Silhouette of a Sparrow by Molly Beth Griffin

In 1926, Garnet Richardson meets Isabella Strand, a hotsy-totsy dance hall doll with a Raven-black bob and unflappable confidence. For Garnet, it’s a case of Clara Bow and cupid’s arrow. Does she have a shot at love?


It’s 1926. Prohibition is in and inhibition is out. A young woman could spread her wings, see her dreams take flight, and be free as a bird. Garnet Richardson is not that young woman—yet. In the summer of her sixteenth year, she is taken under the wing of a grim and proper relative, Mrs. Harrington, who, at the request of Garnet’s mother, tries to turn the teenager into a respectable woman and a suitable wife. 


Garnet, however, has no desire to spend her future in a gilded cage. Domesticity is for the birds, but not this bird. This bird is no sitting duck. She’s got wings and things to do with her life besides needlework and housework.


Craving independence, Garnet secures a part-time job in a hat shop. It is there she meets Isabella Strand, a hotsy-totsy dance hall doll with a Raven-black bob and unflappable confidence. For Garnet, it’s a case of Clara Bow and cupid’s arrow. The girls hit it off immediately, and before long, their friendship takes shape, much like the silhouettes Garnet creates of her feathered friends.


Unlike the boundaries of the paper birds, the boundaries of the girls’ relationship are not as clearly defined. Isabella is a live wire who doesn’t follow the rules, cardinal or otherwise. People don’t exactly flock to her—she has a past that others cannot get past. But Garnet can. She overlooks all that jazz and takes her hat off to Isabella, whose daring, caring nature is a “soar” spot for Garnet, offering the once dutiful, diffident girl the opportunity to fly high. Will Garnet choose flight or fight—or both? Will she keep her feelings for Isabella under her hat—or will the girls become lovebirds and fly in the face of convention?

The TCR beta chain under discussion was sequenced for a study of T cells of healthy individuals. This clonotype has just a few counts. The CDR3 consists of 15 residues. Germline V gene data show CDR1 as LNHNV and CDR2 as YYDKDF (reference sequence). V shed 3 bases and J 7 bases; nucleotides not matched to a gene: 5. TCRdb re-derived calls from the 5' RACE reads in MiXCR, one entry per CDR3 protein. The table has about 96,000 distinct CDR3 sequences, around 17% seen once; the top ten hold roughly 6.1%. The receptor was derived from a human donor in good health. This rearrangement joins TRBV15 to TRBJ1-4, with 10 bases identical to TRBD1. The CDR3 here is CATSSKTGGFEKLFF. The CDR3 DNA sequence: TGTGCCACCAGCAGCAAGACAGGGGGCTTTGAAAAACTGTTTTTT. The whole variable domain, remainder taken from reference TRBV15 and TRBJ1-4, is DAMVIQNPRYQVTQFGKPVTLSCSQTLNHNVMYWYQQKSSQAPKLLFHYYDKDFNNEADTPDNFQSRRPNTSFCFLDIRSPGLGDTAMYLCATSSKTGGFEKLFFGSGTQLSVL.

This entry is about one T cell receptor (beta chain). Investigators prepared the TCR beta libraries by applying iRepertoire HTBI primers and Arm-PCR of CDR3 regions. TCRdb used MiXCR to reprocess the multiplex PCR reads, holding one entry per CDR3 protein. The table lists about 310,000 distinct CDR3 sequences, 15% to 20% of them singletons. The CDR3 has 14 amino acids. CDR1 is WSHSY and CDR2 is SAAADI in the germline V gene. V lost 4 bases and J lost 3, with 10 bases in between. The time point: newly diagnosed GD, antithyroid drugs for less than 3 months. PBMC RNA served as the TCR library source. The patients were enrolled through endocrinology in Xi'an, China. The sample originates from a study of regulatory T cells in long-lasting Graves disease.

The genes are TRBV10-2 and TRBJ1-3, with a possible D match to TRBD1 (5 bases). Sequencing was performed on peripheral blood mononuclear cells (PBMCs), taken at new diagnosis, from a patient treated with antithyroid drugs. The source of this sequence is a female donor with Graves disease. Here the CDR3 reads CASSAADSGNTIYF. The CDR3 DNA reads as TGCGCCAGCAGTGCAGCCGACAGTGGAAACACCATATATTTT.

This novel certainly does. It is mesmerizing, every word selected with flair and precision. The plot is perfectly plausible and consistently unpredictable. The dialogue is always authentic, sometimes ironic, but never histrionic. The main characters are audacious, tenacious, and sagacious; yet all the characters are multi-layered and experience growth. 


I have read this book twice. Read it at least once. It’s the bird’s and the bee’s knees.

Edit ModuleEdit Module
Edit ModuleShow Tags

Related Articles

For Me and My Gal by Robbi McCoy

During WWII, brave WAVE Marjorie developed a war bond with Lucy, a shipyard worker. When Marjorie’s journals fall into the hands of the head of a Naval museum, the past won’t be history much longer.

All We Lack by Sandra Moran

A complex and multilayered look at the impact our decisions have on our own lives and the lives of others. An intriguing and unusual read.

The Long Weekend by Clare Lydon

Throw together nine friends for a twenty year anniversary reunion; add in a secluded country setting, plenty of wine, laughter, drama and the inevitable personality clashes – and you have a novel that is a page turner from start to finish.

Interference by Zoe Reed

When Taylor skates into Jordan’s life, Jordan is instantly interested. Like Jordan, Taylor has a better handle on her hockey stick than she has on her life. Are these roll mates soul mates?

Add your comment: